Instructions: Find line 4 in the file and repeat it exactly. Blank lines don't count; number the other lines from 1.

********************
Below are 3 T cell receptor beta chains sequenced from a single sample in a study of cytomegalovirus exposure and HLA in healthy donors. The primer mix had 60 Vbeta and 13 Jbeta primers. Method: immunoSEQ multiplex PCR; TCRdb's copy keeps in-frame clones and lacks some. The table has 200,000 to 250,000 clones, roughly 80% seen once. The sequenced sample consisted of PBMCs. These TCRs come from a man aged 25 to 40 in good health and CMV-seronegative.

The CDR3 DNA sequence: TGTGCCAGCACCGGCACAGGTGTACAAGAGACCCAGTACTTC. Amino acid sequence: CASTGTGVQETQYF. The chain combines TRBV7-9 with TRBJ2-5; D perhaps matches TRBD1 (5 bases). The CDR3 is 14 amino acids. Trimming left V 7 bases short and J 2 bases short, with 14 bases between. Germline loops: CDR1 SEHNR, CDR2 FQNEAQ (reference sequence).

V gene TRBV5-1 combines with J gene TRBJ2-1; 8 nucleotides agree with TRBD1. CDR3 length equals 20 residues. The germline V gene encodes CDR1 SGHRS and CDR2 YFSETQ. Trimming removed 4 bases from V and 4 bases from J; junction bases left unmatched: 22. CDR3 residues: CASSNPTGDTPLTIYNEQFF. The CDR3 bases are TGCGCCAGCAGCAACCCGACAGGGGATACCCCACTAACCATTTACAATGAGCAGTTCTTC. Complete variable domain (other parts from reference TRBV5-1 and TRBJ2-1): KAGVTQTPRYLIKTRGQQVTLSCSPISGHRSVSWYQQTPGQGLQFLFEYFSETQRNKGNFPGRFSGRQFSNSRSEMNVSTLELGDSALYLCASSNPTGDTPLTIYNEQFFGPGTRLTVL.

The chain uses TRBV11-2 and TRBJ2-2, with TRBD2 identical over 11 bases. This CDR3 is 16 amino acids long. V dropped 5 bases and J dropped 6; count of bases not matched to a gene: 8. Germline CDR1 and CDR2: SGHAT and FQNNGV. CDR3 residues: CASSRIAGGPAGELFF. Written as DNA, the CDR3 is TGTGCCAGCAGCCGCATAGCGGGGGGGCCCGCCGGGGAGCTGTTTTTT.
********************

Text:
The chain uses TRBV11-2 and TRBJ2-2, with TRBD2 identical over 11 bases. This CDR3 is 16 amino acids long. V dropped 5 bases and J dropped 6; count of bases not matched to a gene: 8. Germline CDR1 and CDR2: SGHAT and FQNNGV. CDR3 residues: CASSRIAGGPAGELFF. Written as DNA, the CDR3 is TGTGCCAGCAGCCGCATAGCGGGGGGGCCCGCCGGGGAGCTGTTTTTT.